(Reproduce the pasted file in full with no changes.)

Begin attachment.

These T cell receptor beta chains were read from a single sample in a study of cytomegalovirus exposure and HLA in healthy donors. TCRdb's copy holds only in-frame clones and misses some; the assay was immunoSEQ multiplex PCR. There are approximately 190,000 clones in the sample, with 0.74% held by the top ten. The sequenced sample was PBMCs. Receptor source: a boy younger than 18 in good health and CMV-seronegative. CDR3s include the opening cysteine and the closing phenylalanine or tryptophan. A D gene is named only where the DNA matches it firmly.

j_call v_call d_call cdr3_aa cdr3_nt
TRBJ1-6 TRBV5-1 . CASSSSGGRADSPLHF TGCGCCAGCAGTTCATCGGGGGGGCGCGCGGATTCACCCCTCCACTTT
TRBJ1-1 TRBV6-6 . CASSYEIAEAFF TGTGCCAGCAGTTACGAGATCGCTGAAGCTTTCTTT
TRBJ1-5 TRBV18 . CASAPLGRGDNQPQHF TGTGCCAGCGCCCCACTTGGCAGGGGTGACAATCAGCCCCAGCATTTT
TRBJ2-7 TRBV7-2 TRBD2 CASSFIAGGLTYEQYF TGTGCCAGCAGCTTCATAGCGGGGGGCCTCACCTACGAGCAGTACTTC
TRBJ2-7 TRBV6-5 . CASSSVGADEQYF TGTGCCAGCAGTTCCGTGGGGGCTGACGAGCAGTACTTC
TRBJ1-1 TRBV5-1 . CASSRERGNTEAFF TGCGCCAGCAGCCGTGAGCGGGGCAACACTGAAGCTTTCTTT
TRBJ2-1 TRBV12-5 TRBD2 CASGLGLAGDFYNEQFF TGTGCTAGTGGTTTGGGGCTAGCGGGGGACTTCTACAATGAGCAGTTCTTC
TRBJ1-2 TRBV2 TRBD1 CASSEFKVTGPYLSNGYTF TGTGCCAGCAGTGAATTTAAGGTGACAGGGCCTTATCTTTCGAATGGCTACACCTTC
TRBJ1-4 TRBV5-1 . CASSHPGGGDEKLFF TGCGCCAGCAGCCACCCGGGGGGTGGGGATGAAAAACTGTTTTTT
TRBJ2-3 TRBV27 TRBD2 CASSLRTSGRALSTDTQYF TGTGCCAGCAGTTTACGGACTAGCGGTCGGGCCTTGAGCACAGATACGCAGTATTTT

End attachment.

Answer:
These T cell receptor beta chains were read from a single sample in a study of cytomegalovirus exposure and HLA in healthy donors. TCRdb's copy holds only in-frame clones and misses some; the assay was immunoSEQ multiplex PCR. There are approximately 190,000 clones in the sample, with 0.74% held by the top ten. The sequenced sample was PBMCs. Receptor source: a boy younger than 18 in good health and CMV-seronegative. CDR3s include the opening cysteine and the closing phenylalanine or tryptophan. A D gene is named only where the DNA matches it firmly.

j_call v_call d_call cdr3_aa cdr3_nt
TRBJ1-6 TRBV5-1 . CASSSSGGRADSPLHF TGCGCCAGCAGTTCATCGGGGGGGCGCGCGGATTCACCCCTCCACTTT
TRBJ1-1 TRBV6-6 . CASSYEIAEAFF TGTGCCAGCAGTTACGAGATCGCTGAAGCTTTCTTT
TRBJ1-5 TRBV18 . CASAPLGRGDNQPQHF TGTGCCAGCGCCCCACTTGGCAGGGGTGACAATCAGCCCCAGCATTTT
TRBJ2-7 TRBV7-2 TRBD2 CASSFIAGGLTYEQYF TGTGCCAGCAGCTTCATAGCGGGGGGCCTCACCTACGAGCAGTACTTC
TRBJ2-7 TRBV6-5 . CASSSVGADEQYF TGTGCCAGCAGTTCCGTGGGGGCTGACGAGCAGTACTTC
TRBJ1-1 TRBV5-1 . CASSRERGNTEAFF TGCGCCAGCAGCCGTGAGCGGGGCAACACTGAAGCTTTCTTT
TRBJ2-1 TRBV12-5 TRBD2 CASGLGLAGDFYNEQFF TGTGCTAGTGGTTTGGGGCTAGCGGGGGACTTCTACAATGAGCAGTTCTTC
TRBJ1-2 TRBV2 TRBD1 CASSEFKVTGPYLSNGYTF TGTGCCAGCAGTGAATTTAAGGTGACAGGGCCTTATCTTTCGAATGGCTACACCTTC
TRBJ1-4 TRBV5-1 . CASSHPGGGDEKLFF TGCGCCAGCAGCCACCCGGGGGGTGGGGATGAAAAACTGTTTTTT
TRBJ2-3 TRBV27 TRBD2 CASSLRTSGRALSTDTQYF TGTGCCAGCAGTTTACGGACTAGCGGTCGGGCCTTGAGCACAGATACGCAGTATTTT